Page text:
A generation of musical and human sensibility, sensitivity and depth has passed with the death of the legendary Chinese pianist Fou Ts’ong. He inhabited my gallery of the finest Chopinists from my childhood and then for as long as I can remember. This indiscriminate and merciless virus has claimed yet another victim. He was the first Chinese participant in the Warsaw International Chopin Competition where he won 3rd Prize in the 5th competition in 1955 just below Vladimir Ashkenazy. He also won the Polish Radio award for the best performance of mazurkas. These were remarkable interpretations that were reflected throughout his recital career. Not only Chopin but superb Mozart, Schubert, Brahms and Scarlatti. He was one of the very first pianists to open Western musical appreciation to the deep musical sensitivities and romanticism of East Asia. How culturally astounded we were in those early days by this brilliant, courageous musical pioneer who crossed so many historical, political a
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Composer Abuse Truth Decay in the Life of Fryderyk Chopin The Young Chopin (1810-1849) The recent, tendentious article entitled 'Chopin's interest in men airbrushed from history, programme claims' that appeared in The Guardian newspaper (Philip Oltermann and Shaun Walker, Wednesday 25 Nov 2020) clearly has an agenda that possesses only a passing relationship to serious music and more pointedly, sexual orientation in its depiction of the life of the Polish composer Fryderyk Chopin. Subtitle: Journalist says he has found overt homoeroticism in Polish composer’s letters. What is interesting is the fact that the Swiss public broadcaster SRF’s arts channel decided that this old 'sensationalist' chestnut was an important enough 'revelation' to have made a long programme entitled Chopin's Men concerning the issue. That his true sexual proclivities have been 'airbrushed from history' could only be seriously considered as 'Stop Press News'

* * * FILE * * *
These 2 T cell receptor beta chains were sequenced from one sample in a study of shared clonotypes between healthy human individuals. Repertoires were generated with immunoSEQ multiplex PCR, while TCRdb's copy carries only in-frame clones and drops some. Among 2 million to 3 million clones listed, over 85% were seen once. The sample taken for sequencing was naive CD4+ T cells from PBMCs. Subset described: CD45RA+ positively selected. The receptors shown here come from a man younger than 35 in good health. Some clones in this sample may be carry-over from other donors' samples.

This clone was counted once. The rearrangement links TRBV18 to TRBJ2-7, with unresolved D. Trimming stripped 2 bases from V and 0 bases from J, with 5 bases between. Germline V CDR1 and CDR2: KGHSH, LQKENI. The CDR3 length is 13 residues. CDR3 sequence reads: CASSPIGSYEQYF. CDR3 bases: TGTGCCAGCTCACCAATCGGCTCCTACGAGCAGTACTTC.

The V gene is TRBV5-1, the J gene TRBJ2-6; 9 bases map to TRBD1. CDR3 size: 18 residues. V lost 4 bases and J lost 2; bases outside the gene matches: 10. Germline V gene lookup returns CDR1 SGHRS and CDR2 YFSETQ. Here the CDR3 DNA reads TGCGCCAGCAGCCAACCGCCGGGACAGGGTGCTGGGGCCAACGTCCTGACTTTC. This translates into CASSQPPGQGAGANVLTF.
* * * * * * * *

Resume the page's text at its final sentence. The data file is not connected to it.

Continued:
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Thoughts on the Chopin Soul and Paderewski Polish Independence Day 11 November 2020 Pencil drawing of Fryderyk Chopin by Francois-Xavier Winterhalter 2 May 1847 These thoughts come in the midst of the Covid pandemic, one of the greatest calamities to strike the world since the two world wars. One must never forget, even remember with greater intensity, the immense sacrifices made so that we can live in freedom. Yes, and given the freedom to embrace the miraculous advances in medical science that may have given us a vaccine against this virus in such a short, concentrated period of time. On a day celebrating the 102nd Anniversary of Poland regaining independence (a country that for 123 years existed not on maps but as a virtual reality in the mind of its citizens), I feel I should express a few thoughts on the music of Fryderyk Chopin in this context. Today is also the 102nd anniversary of the Armistice of the Great War on 'the eleventh hour of the eleventh day of the eleventh